Welcome to Current TV
Pakistan: MSF increases flood response to stop waterborne diseases
Improving Access to Clean Water and Sanitation
To curb the possible outbreak of waterborne diseases, MSF is ramping up the distribution of clean water in larger towns and remote villages located throughout the Charsadda, Swat, Nowshera, Lower Dir, and Dargai districts in Khyber Pakhtunkhwa province. In the coming days, MSF will also start water and sanitation activities in Sindh and Baluchistan provinces as well.
Teams are also planning to assess the water supply systems in Dera Murad Jamali and Sukkur, towns in Baluchistan and Sindh provinces, respectively, in order to ensure that the public water supply plant sufficiently chlorinates its water before it reaches the population at large.
Across Pakistan, MSF is now providing at least 540,000 liters of clean through fixed and mobile water points—trucks, tanks, taps, and stands—and house-to-house distribution. MSF is also providing containers and buckets to families who need them and helping local communities clean and rehabilitate contaminated wells.
MSF staff conducting an assessment in a Pakistani village that was battered by the flooding.
“It’s worrisome that some families with small pumps at home have started using their water source again,” explained Muhammad Shakeel, a member of MSF’s water and sanitation team in Nowshera. “This is not good because the water is still contaminated, and this can lead to many waterborne diseases. We will continue to provide safe water until we can put in place a system to check if the water is good enough for daily use.”
With the threat of more rainfall and new floods still looming, MSF continues to provide affected and displaced people with basic necessities to help them maintain a minimal standard of living and prevent the spread of diseases.
In Baluchistan and Khyber Pakhtunkhwa, more than 14,675 relief kits and 4,855 tents have been distributed. A typical kit includes buckets, soap, laundry soap, a tooth brush, a jerry can, hygiene items for women, a towel, plastic mugs, kitchen utensils, plastic sheeting, tents, a mattress, and water purification tablets. In the coming days, as teams assess new locations more relief kits and tents will be provided to those in need.
Health Workers: A Vital Component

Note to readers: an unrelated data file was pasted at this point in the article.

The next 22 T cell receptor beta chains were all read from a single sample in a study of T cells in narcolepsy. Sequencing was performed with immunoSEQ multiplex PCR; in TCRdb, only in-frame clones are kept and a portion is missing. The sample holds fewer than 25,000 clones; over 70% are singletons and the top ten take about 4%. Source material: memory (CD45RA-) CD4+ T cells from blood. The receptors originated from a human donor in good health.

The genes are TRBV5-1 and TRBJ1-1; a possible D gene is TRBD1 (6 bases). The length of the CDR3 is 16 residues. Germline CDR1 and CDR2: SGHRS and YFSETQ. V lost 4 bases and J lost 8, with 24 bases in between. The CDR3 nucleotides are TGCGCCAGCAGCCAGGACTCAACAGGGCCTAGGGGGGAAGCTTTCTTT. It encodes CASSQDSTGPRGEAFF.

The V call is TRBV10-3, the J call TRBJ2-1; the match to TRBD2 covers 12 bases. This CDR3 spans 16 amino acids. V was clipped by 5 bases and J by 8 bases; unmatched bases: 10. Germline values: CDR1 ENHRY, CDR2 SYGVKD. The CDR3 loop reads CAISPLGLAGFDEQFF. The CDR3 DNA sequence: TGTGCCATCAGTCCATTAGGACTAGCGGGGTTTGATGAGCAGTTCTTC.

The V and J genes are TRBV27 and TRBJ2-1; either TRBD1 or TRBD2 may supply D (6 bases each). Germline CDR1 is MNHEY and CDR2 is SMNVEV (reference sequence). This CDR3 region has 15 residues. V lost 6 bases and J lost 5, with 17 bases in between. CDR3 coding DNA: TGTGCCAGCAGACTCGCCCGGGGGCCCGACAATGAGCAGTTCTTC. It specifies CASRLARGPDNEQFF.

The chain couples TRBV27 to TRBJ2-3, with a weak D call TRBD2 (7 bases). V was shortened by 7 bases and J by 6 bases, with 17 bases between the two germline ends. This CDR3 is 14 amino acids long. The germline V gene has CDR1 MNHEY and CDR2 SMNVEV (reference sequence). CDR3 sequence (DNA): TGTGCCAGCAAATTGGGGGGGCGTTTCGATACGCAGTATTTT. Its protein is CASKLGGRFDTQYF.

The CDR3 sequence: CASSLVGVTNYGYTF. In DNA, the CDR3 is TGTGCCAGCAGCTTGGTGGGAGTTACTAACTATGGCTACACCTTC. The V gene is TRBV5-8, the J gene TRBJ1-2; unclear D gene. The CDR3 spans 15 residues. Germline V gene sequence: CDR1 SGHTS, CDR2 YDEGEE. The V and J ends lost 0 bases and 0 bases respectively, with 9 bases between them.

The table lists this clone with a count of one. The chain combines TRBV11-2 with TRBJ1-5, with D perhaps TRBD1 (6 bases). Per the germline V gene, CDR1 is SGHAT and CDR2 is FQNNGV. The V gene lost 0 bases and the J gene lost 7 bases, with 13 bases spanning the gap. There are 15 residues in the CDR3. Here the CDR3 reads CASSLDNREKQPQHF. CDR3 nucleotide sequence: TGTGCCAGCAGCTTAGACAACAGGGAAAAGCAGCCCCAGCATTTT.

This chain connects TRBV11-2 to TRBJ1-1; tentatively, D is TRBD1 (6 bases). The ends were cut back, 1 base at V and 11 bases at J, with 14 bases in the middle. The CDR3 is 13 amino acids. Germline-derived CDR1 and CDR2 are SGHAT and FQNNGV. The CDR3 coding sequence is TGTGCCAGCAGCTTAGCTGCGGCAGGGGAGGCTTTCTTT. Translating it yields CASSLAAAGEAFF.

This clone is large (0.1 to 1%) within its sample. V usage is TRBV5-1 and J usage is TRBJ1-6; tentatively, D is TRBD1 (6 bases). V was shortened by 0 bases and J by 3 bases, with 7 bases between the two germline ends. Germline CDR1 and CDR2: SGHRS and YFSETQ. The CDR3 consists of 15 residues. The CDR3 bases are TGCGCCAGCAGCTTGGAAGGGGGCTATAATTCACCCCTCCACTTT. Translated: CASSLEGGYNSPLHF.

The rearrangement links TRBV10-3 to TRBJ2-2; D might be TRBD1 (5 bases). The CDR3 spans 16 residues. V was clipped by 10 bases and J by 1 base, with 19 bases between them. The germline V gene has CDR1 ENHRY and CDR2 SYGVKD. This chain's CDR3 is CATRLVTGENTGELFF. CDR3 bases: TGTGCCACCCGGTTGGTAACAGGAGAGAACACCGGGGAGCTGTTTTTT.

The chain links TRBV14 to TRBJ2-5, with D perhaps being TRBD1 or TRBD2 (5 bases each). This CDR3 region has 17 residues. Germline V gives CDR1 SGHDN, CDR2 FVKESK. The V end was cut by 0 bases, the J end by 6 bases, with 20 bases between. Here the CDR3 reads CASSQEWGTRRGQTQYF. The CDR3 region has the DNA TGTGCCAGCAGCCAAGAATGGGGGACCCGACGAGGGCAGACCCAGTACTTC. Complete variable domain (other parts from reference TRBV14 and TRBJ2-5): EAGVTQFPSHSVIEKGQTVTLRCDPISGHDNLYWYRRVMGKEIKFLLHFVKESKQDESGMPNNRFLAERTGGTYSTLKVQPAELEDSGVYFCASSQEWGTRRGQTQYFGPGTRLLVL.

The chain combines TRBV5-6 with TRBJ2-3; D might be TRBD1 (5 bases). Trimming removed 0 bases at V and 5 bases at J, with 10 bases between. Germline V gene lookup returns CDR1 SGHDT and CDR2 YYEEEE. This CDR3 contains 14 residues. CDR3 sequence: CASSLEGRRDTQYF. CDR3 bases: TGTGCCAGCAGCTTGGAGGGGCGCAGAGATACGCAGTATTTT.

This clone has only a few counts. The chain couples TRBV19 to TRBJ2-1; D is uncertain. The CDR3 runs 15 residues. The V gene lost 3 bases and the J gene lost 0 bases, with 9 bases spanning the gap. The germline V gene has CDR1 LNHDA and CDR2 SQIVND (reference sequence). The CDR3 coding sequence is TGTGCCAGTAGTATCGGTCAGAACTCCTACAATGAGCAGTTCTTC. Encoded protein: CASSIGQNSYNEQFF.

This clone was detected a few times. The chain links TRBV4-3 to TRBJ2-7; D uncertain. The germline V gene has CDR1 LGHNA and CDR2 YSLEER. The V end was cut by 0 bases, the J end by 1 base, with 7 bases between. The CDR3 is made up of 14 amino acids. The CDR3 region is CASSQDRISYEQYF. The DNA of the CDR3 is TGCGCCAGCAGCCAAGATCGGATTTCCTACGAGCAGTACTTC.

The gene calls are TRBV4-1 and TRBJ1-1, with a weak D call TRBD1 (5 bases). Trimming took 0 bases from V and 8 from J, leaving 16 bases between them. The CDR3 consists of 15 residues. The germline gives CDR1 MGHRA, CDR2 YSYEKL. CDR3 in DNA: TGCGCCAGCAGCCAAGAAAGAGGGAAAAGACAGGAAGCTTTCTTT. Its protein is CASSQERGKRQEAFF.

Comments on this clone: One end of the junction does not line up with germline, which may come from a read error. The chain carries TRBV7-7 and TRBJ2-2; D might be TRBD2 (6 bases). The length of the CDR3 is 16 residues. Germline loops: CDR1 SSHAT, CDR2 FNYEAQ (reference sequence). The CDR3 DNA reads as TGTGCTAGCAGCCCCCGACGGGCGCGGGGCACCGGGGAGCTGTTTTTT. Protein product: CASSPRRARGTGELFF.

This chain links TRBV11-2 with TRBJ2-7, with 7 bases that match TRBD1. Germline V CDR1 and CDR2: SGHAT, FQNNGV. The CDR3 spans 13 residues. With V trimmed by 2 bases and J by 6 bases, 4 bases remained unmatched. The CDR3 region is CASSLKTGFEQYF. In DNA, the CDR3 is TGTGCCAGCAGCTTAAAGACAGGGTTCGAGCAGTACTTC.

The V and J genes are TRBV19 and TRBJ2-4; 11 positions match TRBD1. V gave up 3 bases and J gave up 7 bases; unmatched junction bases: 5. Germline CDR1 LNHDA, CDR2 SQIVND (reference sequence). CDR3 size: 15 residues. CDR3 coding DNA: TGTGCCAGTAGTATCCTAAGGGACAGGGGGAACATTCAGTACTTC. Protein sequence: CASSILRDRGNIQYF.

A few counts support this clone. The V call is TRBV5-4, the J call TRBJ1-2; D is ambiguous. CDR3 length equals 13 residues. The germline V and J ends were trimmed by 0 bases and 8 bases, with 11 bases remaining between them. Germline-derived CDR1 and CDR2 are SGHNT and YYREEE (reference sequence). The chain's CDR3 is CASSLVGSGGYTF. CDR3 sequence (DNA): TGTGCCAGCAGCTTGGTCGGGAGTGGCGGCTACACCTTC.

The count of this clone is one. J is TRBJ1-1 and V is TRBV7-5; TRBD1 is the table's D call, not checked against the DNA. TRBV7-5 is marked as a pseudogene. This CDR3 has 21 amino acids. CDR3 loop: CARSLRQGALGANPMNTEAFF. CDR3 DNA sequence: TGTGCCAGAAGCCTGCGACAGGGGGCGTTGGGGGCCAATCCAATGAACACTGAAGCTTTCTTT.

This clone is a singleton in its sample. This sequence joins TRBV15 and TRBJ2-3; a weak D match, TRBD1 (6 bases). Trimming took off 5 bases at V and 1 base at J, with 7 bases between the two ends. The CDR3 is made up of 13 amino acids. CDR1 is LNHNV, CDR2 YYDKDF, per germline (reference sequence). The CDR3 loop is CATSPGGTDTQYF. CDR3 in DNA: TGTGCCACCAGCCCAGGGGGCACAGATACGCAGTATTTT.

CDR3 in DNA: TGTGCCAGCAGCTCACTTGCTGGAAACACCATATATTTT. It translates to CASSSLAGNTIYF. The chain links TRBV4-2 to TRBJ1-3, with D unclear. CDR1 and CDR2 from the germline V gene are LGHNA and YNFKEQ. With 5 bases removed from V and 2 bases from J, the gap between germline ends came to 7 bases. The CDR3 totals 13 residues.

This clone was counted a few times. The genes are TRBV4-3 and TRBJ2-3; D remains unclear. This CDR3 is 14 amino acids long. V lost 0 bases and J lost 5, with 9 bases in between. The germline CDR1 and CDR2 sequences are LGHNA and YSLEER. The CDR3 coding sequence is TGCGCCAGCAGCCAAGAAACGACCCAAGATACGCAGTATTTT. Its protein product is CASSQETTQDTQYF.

Health promotion workers are playing a crucial role in raising awareness about health risks. During distributions, for instance, they show people how to use water purification tablets to obtain safe drinking water. Relief packages distributed typically include 20 purification tablets, which, when used properly, allow a family of seven to have safe, clean water for a period of two weeks.
In Dera Murad Jamali, to take another example, MSF is concerned that unhygienic conditions are compounding pre-existing malnutrition issues. Health workers are therefore also addressing both hygiene and nutrition. Furthermore, at an emergency feeding program that predates the floods, MSF is currently treating at least 300 children younger than 5 years old for severe malnutrition.
Since 1988, MSF has been providing medical assistance to Pakistani nationals and Afghan refugees suffering from the effects of armed conflicts, poor access to health care, and natural disasters in Khyber Pakhtunkhwa, the Federally Administered Tribal Areas, Baluchistan, and Kashmir. MSF does not accept funding from any government for its work in Pakistan and chooses to rely solely on private donations.
Relief kits distributed: 14,675 kits to 14,675 families
or approximately 102,725 people
Tents distributed: 4,855
Clean water distribution per day: over 540,000 liters
Water Access Points: 52
Consultations in hospitals and mobile clinics: 16,664
Mobile clinics: 14
3 in Dera Murad Jamali
1 in Khabula
1 in Sobhatpur (Baluchistan)
1 in Malakand
1 in Swat
1 in Lower Dir
3 in Charsadda (KPK)
3 around Sukkhur (Sindh)
Diarrhea Treatment Centres: 6
Malakand, Lower Dir, Swat, Hangu, Kot Addu, and DMJ
more from Community:
from the community